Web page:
A sign showing K Street in Washington,D.C.
A sign showing K Street in Washington,D.C. - 
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Kai Ryssdal: If there's one thing this economy is teaching us, it's that there's no such thing as a recession-proof job. Companies in all kinds of industries are laying people off. Pay and benefits are being cut. You might say, though, that some jobs are more recession-resistant than others. For Washington lobbyists, business is booming, thank you very much.

Ronni Radbill reports.

RONNI RADBILL: Washington lobbyists earned a whopping $3.2 billion last year. That's the highest amount in the decade tracked by the nonpartisan Center for Responsive Politics. Executive Director Sheila Krumholz says interest groups spent $17.4 million on lobbying every day Congress was in session last year. And with Washington on a spending spree, companies are boosting their influence on Capitol Hill.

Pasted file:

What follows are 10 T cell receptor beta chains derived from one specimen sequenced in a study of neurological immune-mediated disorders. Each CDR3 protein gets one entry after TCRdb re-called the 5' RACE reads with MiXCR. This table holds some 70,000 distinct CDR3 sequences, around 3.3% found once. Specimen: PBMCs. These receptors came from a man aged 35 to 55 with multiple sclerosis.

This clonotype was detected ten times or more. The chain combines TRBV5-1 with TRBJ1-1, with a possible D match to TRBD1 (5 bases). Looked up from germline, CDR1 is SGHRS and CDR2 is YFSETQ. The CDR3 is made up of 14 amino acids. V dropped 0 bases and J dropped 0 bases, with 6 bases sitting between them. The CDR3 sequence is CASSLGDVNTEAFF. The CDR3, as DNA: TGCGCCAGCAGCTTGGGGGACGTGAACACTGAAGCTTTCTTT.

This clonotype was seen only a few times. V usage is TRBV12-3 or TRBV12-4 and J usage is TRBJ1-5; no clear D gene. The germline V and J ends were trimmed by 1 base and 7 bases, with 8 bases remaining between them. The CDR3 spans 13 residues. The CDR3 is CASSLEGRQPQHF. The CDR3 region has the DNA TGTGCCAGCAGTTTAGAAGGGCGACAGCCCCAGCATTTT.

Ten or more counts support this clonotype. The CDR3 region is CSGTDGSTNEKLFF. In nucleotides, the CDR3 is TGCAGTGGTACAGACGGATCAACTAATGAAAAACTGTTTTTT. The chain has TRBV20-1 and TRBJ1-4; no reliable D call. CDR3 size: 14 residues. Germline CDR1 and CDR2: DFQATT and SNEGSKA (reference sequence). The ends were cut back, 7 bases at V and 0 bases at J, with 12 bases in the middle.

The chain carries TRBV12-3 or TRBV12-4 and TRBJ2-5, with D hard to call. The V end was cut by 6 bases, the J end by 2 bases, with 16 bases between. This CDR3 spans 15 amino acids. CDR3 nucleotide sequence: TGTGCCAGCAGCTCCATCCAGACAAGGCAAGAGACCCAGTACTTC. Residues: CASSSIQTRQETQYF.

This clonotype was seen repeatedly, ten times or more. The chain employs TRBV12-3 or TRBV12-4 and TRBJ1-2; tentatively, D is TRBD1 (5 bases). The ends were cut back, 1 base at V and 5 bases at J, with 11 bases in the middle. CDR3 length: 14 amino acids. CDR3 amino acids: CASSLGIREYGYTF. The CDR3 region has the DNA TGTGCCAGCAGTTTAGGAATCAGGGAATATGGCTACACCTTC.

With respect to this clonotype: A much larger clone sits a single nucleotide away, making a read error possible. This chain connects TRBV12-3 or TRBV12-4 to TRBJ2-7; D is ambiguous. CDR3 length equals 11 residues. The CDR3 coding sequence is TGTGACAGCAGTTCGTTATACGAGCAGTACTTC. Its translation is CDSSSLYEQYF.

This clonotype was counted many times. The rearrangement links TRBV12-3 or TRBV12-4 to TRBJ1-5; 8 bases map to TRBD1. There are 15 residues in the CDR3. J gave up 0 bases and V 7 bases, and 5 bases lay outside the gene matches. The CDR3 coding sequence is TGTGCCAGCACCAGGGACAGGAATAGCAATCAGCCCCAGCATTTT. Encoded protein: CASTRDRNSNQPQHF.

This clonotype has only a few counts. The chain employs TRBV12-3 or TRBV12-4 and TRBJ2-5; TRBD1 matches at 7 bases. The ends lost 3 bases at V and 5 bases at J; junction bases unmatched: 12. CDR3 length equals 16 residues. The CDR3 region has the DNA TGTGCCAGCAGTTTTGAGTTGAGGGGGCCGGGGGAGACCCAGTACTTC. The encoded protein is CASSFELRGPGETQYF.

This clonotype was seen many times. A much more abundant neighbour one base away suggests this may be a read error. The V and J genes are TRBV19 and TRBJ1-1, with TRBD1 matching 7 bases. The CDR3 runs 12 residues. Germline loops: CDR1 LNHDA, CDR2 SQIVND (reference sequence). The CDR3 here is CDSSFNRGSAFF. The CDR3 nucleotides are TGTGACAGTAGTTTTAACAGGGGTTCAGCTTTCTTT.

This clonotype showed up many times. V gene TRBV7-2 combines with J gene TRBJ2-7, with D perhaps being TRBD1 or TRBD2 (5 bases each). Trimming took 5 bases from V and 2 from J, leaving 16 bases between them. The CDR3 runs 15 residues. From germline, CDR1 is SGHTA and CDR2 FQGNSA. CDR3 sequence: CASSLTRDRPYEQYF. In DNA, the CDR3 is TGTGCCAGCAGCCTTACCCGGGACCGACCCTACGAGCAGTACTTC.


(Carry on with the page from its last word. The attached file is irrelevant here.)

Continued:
SHEILA KRUMHOLZ: There was this unique opportunity that government was handing out money and anytime that happens, companies will spend what they must to get in line to get a piece of the pie.

And that's expected to continue. Craig Holman is a governmental affairs lobbyist with the non-profit group Public Citizen.

CRAIG HOLMAN: The amount spent on lobbying is not related to the disclosure or the regulation of the lobbying profession. It is related entirely to how much the federal government intervenes in the private economy.

In other words, the more active the government, the more the private sector will spend to have its say. The Center for Responsive Politics finds oil and gas firms were the big spenders in 2008, hoping to have a hand in future energy policy while the automotive industry scaled back. And with a new administration, lobbyist Chuck Brain, president of Capitol Hill Strategies, says business is good.

CHUCK BRAIN: This point in any cycle, with the new president, the phone is ringing quite often.

And it's expected to keep ringing as new clients sign up with lobbying firms. With the White House injecting billions of dollars into the economy, lobbyists say interest groups are paying a lot more attention to Washington than they have in a very long time.

In Washington, I'm Ronni Radbill for Marketplace.

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